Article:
Rather than a wannabe Skynet, I think AI will become just another digital tool that will fuse into how we live and work. Like the internet, mobile phones and tailor-made Spotify playlists, it will be remarkable at first and then become part of the furniture. It will remove more drudgery from our lives. Remember bound dictionaries? Remember hours waiting around at the wrong pub to meet your mates? Remember flipping a record every 20 minutes? Oh alright, I still have a record player – it sounds better.
The difference, perhaps, is AI may have the power to remove a tremendous amount of drudgery, reaching into tasks that today are reasonable jobs for a whole lot of people. Even jobs that people have spent a lot of time studying for: doctors, engineers, accountants, and yes, even fund managers. If this comes to pass, the effects on society will be great indeed. However, nothing happens overnight. Like all technology, it will be iterative, and it will come in stops and starts. We have no greater idea of the final impact of AI in, 10, 20, 50 years’ time than any of you.
But, like the other life-changing inventions of the past, such as the automobile, the internet and the spinning jenny of textiles fame, I believe AI will create new jobs to replace those that it makes redundant. Lawyers get paid an awful lot to proofread extraordinarily long documents, investment bankers spend a lot of time creating Powerpoint slides and doctors spend most of their life typing with two index fingers. If a smart computer can do these sorts of tasks instantly and accurately, that saves many people weekly migraines and cuts costs for the customer. More time for people to spend doing things that actually bring them joy or money.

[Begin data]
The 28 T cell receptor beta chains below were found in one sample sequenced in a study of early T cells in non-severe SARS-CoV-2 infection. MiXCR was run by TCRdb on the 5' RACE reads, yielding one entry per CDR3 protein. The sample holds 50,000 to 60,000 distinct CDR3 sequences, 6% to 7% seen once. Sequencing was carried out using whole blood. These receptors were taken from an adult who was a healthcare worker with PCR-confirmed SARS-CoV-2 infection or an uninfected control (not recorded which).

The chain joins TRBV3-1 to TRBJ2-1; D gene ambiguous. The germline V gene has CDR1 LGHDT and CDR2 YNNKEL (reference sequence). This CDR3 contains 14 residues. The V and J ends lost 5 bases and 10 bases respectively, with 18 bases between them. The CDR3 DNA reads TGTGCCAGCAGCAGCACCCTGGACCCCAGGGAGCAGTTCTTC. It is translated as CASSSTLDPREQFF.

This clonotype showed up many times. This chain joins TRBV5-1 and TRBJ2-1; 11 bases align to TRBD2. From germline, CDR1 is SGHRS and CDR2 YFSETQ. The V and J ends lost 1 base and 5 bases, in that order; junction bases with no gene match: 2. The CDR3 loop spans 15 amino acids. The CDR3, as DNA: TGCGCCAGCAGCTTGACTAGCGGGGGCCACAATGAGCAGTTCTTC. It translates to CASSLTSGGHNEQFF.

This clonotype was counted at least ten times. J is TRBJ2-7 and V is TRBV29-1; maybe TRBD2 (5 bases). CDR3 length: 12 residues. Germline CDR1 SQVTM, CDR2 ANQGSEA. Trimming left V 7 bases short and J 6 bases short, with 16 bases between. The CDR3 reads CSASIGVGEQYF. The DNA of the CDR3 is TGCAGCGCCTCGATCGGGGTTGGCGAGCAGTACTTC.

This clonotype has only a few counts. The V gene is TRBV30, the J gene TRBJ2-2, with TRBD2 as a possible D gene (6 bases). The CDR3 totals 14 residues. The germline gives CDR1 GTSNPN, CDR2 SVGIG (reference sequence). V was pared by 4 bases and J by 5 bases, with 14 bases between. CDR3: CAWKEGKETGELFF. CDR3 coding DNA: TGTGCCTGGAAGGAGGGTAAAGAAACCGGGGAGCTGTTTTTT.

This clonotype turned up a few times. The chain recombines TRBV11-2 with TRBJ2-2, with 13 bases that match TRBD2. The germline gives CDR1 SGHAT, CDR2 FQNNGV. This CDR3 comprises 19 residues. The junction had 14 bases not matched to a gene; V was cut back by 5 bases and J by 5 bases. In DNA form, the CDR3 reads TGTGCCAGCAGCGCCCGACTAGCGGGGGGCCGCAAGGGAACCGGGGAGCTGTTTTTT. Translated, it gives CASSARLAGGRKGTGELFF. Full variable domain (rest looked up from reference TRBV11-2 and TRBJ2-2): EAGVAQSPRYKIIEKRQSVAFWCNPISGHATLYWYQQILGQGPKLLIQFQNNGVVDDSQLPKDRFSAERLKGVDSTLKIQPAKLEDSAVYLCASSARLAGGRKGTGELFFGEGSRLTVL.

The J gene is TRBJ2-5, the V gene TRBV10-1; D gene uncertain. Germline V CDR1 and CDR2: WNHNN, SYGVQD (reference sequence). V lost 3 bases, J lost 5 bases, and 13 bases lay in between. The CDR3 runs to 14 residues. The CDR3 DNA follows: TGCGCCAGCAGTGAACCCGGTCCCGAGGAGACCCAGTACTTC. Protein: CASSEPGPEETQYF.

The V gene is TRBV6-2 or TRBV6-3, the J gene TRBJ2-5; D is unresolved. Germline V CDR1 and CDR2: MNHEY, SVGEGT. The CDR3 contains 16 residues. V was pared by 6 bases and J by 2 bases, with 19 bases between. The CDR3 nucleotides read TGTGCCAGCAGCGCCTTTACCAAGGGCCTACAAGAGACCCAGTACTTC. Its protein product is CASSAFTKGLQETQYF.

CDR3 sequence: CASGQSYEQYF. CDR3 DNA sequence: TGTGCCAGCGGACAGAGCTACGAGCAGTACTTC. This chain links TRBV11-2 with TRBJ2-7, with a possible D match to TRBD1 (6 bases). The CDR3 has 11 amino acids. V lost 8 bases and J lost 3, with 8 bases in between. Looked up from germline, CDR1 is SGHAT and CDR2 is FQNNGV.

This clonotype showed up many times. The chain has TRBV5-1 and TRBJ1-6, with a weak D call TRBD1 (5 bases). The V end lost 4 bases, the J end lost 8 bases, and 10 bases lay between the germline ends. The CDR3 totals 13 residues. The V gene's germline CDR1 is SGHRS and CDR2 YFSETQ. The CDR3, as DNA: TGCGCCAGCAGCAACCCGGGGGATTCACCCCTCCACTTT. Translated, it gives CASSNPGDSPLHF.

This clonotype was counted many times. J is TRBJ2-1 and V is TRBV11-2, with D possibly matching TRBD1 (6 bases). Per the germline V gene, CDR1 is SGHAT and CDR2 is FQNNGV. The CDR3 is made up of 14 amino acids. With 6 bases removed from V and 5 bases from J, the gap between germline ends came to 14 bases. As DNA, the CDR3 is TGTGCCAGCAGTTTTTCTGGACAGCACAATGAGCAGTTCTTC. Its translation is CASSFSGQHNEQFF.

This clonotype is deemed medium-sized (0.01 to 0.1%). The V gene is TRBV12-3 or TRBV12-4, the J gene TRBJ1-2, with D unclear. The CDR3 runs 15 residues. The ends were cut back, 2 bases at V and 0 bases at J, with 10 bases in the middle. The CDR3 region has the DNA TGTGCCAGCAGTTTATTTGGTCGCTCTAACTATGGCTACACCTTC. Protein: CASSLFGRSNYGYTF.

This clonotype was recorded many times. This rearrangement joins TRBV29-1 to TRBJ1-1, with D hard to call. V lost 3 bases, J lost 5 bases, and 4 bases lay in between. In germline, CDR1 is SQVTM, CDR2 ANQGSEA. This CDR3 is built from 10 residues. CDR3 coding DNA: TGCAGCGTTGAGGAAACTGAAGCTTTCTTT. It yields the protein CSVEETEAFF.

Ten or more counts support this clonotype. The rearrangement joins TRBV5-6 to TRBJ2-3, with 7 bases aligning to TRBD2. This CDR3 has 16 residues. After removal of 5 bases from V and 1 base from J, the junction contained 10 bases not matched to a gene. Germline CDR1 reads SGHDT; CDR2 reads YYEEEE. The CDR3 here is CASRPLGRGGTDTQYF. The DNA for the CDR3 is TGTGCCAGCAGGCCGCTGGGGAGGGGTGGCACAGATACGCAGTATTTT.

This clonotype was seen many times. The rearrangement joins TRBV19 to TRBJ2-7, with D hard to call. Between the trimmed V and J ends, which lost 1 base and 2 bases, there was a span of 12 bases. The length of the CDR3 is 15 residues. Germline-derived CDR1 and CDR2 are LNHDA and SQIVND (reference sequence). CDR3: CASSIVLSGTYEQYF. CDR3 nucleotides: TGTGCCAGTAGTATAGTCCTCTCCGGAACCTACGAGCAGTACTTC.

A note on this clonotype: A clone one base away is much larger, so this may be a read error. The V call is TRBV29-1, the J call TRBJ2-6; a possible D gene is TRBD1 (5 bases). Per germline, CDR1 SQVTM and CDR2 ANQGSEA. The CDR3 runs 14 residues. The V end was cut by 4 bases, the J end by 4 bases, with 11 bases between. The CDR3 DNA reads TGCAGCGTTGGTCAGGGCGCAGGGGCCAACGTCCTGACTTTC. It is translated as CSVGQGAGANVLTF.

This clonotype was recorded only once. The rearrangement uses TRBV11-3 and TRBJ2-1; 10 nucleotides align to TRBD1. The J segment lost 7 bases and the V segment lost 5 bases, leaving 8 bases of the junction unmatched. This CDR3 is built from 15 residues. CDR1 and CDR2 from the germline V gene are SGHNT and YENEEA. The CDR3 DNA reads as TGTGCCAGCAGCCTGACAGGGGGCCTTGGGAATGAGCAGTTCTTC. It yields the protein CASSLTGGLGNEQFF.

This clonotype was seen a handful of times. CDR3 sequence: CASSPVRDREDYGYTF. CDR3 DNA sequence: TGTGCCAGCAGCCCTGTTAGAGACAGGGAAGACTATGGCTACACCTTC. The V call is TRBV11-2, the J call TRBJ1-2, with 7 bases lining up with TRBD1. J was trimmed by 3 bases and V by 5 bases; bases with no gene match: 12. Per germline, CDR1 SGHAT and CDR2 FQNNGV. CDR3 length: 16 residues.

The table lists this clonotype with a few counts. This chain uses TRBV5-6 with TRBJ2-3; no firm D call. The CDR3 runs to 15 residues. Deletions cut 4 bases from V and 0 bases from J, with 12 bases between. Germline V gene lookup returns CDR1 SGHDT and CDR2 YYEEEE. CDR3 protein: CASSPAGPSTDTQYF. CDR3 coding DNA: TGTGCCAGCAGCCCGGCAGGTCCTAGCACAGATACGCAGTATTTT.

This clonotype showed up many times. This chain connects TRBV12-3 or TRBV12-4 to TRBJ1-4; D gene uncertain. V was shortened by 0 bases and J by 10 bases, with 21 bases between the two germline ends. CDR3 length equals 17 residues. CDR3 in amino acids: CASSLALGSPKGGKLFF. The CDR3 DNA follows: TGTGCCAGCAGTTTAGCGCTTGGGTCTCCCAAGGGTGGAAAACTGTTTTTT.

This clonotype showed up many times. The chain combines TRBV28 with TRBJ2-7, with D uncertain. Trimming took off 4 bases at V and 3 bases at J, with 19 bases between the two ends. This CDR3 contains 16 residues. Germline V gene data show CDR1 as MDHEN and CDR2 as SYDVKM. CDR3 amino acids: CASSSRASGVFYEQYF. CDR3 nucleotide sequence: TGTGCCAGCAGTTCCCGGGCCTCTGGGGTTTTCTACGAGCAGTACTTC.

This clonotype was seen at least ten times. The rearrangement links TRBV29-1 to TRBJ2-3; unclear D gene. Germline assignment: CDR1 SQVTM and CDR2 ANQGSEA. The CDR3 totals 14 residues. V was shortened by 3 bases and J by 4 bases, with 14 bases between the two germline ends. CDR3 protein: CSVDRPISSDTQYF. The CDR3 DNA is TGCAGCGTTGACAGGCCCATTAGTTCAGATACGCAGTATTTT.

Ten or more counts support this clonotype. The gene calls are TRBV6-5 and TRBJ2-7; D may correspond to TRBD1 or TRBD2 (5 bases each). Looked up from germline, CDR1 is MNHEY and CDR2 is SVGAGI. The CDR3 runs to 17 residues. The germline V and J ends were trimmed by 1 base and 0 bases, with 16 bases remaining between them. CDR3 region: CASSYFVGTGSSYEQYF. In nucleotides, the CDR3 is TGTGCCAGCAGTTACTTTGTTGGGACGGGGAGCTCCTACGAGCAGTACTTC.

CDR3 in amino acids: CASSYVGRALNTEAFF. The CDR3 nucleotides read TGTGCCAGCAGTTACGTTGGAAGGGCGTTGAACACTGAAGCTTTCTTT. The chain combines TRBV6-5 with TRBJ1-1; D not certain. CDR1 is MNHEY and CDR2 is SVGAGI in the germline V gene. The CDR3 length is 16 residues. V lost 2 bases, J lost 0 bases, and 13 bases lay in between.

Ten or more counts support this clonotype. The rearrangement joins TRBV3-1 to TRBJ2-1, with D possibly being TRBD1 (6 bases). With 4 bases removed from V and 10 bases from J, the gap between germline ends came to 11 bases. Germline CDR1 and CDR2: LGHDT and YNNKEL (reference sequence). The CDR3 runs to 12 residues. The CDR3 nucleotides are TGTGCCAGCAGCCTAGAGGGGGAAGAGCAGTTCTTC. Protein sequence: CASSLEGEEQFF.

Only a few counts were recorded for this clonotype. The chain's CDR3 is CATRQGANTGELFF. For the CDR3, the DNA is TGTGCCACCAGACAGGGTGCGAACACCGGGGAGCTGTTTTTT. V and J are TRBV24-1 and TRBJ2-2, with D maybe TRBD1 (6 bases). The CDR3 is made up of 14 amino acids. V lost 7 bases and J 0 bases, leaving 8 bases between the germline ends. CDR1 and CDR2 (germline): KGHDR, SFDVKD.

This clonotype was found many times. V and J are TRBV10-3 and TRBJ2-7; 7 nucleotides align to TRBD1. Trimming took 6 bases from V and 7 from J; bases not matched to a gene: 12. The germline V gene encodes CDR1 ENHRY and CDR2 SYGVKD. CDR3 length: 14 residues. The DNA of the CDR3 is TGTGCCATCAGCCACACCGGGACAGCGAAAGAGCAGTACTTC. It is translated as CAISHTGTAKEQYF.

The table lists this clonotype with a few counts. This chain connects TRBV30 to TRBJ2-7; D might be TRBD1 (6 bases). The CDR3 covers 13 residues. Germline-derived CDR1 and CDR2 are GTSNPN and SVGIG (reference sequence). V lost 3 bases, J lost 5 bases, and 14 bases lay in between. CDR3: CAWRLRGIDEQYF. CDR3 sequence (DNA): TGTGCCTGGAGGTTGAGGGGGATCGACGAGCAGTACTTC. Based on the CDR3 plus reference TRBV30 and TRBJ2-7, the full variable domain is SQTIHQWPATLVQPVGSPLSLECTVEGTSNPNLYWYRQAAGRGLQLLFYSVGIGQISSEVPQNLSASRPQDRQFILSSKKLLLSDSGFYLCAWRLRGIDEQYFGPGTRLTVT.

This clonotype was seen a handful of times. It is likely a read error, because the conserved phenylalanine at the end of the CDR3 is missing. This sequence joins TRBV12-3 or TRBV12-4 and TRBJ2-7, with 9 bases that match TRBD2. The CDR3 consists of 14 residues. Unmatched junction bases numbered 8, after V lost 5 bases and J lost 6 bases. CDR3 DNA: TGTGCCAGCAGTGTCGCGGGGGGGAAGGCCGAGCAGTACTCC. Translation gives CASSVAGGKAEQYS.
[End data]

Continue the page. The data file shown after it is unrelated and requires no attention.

New, truly revolutionary technology creates huge disruption to labour markets and usually results in front-ended job losses that then give way to new and better roles. Many non-skilled, semi-skilled and even what we now consider highly skilled jobs will likely be lost for ever in coming decades, resulting in hardship and anguish for many. Retraining is never fast enough and often people’s identities are tightly wrapped up in their profession, which makes moving on hard. In these situations we tend to see many leave the labour force for good. I’m reminded of the coal mining communities of South Wales in the 1980s, for example, where I grew up.
Getting down to business
Coming to the investment implications of an AI explosion, the potential productivity gains, efficiencies and new business models created by this technology are captivating executives and investors right now.
Think about just how far the internet has driven the revenues and share prices of Alphabet, Amazon and Microsoft (disclaimer, we own all three in our multi-asset portfolios). That’s the prize that many are salivating over. However, in times of great change, the risks are as large as the opportunities. It’s worth remembering that the creators and first adopters often aren’t the ones that make the most money: remember AOL, Ask Jeeves and CompuServe? No? That’s not surprising.